How To Be A Better Parent

How To Be
A Better Parent
A Guide to What Works and Why
This booklet will help guide you in using
your greatest strengths– your love for your
children, your concern for their well-being,
and skills you already have– to help keep your
children away from drugs and other kinds of
problem behaviors. Topics include:
• How to Lay the Groundwork
• How to Set Clear Rules
• How to Praise and Reward
• How to Stay Actively Involved
• How to Monitor Your Children
Yes, You Can…
“When Timmy entered middle school,
I was scared to death.”
“What can Jessica say when
her teenage friends pressure her?
I don’t know what to tell her.”
“I wouldn’t know what to do
if I suspected Keisha was getting high.
She’s only twelve.”
When we parents talk about our children,
we voice some of our greatest fears and
concerns. With good reason. The education
our children are getting in school is not
nearly as extensive– or powerful– as the
“street education” they get from their peers
and popular culture. They receive news and
entertainment not only from movies and
TV, but from video cassettes, CDs, billboards, magazines targeted at them directly,
web sites, and chat rooms– information
sources and formats that didn’t even exist
a generation ago. Even the lyrics piped into
store try-on rooms can reinforce the
impression that sex, drugs, drinking, and
smoking are glamorous activities or– even
more worrisome– a normal, standard,
expected part of growing up.
So what’s a parent to do? Schools,
churches, and law enforcement can certainly
help. But no one can replace the family.
Being involved with the prevention of risky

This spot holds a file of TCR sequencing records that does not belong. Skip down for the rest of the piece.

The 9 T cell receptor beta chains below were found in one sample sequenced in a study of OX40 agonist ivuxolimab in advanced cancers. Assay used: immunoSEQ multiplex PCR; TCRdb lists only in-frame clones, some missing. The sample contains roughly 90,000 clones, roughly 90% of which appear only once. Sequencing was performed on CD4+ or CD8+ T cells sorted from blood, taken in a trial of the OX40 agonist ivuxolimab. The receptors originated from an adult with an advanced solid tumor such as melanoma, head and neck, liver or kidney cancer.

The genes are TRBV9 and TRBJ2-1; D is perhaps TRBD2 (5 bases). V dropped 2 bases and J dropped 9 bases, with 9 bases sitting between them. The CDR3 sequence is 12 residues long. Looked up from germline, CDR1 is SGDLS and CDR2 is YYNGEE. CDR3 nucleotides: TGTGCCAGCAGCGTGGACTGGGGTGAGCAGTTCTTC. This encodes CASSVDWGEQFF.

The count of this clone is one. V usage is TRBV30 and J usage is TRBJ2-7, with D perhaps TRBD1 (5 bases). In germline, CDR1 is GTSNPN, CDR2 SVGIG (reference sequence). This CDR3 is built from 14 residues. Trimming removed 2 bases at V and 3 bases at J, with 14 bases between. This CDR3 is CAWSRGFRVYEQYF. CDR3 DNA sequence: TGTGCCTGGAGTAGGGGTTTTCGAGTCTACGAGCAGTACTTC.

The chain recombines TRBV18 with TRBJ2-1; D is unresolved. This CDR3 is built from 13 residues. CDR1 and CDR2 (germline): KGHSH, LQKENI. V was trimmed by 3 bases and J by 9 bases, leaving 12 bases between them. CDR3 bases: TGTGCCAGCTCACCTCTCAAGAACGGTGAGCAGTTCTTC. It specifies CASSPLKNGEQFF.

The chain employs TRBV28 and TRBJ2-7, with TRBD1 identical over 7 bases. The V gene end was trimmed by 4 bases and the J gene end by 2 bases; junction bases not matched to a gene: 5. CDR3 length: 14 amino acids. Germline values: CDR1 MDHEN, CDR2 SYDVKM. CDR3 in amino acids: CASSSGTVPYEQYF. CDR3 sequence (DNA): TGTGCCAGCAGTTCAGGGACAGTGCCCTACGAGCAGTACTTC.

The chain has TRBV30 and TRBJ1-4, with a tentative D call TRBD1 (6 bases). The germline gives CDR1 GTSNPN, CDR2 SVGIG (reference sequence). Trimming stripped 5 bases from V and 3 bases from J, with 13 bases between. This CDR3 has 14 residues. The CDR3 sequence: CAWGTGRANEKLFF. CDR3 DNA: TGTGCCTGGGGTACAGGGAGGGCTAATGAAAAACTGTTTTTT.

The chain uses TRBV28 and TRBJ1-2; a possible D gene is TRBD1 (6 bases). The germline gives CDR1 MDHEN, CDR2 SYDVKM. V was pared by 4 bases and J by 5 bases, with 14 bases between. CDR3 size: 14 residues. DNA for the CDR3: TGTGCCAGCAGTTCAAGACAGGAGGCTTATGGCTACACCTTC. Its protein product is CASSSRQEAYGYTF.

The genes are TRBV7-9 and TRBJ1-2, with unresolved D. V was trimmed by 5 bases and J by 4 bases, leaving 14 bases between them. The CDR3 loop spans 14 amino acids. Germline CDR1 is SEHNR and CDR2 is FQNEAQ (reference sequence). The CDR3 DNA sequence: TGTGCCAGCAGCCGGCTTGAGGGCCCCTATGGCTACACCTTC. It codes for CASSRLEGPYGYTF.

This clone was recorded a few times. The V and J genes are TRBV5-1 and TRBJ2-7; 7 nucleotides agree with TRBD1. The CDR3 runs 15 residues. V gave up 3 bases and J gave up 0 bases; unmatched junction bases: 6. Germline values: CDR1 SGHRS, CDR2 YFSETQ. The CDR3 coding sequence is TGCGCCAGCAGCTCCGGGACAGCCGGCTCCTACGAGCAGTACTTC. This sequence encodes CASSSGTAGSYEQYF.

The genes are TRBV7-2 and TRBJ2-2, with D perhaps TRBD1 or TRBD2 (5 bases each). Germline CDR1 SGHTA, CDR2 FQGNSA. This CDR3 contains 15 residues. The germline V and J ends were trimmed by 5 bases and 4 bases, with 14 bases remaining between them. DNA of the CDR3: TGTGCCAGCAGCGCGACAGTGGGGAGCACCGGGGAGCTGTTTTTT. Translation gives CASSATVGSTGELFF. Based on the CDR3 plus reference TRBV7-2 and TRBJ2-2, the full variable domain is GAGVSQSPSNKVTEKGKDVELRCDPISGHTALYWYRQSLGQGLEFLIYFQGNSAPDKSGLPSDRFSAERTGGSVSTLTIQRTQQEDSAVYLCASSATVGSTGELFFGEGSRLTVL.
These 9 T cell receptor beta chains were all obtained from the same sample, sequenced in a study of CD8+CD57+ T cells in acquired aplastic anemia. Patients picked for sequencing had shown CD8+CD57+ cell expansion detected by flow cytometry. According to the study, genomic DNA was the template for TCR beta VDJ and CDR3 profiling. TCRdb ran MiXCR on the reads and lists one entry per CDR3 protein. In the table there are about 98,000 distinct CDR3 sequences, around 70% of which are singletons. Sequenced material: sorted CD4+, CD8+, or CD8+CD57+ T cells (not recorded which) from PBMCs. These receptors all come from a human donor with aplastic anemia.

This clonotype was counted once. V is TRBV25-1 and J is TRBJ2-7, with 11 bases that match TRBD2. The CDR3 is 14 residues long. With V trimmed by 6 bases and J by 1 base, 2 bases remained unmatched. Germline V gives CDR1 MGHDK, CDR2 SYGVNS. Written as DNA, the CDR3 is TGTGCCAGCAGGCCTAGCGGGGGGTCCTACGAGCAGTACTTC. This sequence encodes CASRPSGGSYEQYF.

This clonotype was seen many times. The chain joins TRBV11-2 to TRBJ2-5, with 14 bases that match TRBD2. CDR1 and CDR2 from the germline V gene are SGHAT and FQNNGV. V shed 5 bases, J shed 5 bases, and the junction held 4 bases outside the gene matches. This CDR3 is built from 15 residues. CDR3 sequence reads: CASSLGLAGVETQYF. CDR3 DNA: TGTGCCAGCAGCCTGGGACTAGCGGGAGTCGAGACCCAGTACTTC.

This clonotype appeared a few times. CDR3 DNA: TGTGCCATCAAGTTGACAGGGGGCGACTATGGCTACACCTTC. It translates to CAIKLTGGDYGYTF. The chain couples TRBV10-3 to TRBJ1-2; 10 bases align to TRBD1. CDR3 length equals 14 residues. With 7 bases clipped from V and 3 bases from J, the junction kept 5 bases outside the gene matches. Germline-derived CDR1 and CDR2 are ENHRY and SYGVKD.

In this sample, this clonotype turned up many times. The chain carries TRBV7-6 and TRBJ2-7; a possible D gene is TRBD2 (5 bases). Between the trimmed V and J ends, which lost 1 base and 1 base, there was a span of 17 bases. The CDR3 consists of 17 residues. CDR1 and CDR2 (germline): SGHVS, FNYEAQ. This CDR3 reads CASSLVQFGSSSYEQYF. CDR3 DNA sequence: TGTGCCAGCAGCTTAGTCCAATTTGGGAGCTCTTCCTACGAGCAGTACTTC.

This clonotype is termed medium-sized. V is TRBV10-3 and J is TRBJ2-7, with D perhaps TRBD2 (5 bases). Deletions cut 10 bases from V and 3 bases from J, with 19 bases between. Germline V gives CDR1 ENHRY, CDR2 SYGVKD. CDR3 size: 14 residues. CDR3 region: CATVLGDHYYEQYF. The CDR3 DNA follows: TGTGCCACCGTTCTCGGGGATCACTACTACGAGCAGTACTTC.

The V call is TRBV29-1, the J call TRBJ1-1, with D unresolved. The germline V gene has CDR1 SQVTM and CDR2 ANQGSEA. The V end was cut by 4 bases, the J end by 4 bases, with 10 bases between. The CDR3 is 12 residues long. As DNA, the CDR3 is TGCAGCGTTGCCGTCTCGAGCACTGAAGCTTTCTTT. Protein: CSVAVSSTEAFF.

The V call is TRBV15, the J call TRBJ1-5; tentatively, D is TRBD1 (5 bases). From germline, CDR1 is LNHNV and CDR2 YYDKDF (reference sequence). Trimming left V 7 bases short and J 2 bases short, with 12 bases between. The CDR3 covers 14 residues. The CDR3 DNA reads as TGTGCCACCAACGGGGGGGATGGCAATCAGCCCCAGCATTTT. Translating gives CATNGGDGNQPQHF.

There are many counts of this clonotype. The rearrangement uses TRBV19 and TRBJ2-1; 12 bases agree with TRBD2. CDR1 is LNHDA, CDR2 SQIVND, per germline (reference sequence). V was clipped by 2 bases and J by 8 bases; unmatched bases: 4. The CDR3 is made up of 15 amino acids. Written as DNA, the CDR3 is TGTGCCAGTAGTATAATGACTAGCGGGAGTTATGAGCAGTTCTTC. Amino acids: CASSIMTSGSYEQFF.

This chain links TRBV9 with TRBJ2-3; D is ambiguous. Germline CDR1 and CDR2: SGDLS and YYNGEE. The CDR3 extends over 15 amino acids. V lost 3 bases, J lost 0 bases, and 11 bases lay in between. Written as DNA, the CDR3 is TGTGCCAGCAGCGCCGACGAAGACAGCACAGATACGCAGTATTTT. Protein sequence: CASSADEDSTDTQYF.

behavior lets our children know that we care.
That we are the kind of parents they want
us to be (even though they rarely show it).
As parents, we profoundly shape
the choices our children make. A study
published in the Journal of the American
Medical Association found that teenagers who
reported feeling close to their families were
the least likely to engage in any of the risky
behaviors studied, which included drinking
and smoking marijuana or cigarettes. This
finding supports what a majority of parents
believe: that we can teach our children to
regard drugs and other anti-social behavior as
serious concerns– and that we can influence
our children’s decisions.
Laying the
Once your children begin to talk, it’s not
long before their questions follow. “Why is
the grass green?” soon gives way to “What’s
wrong with that man sitting in the park?”
and “Why does grandma smell funny?” If you
show your child that you’re ready to give
honest answers at any time– even when the
subject makes you uncomfortable– you’ll
forge a trusting relationship. Your children
will come to you with their concerns because
they know you take them seriously.
Being a good listener gives you insight
into your children’s world– the sights and
sounds that influence them every day. Since
they’re the experts about fashions, music, TV,
and movies, ask them what music groups are
popular and what their songs are about.
What their friends like to do after school.
What’s cool and what’s not and why.
Encourage them with phrases such as “That’s
interesting” or “I didn’t know that” and by
asking follow-up questions.
In these conversations you can steer
the talk to social problems– drugs, sex,
drinking, and smoking– you’re concerned
about. If you can ingrain your values in
your children before they’re faced with
making difficult choices, experts say they’ll be
more likely to follow the family line. By
introducing these topics you’re not “putting
ideas into their heads”– any more than talking about traffic safety might make them
want to jump in front of a car. You’re simply
letting them know about potential dangers in their environment–
so that when they’re confronted with them
they’ll know what to do.
With families juggling the multiple
demands of work, school, after-school
activities, and religious and social
commitments, it can be a challenge for
parents and children to be in the same
place at the same time. It helps to plan
for togetherness.
Weekly family meetings at a mutually
agreed-on time provide a regular forum for
discussing triumphs, grievances, projects,
discipline questions, and any topic of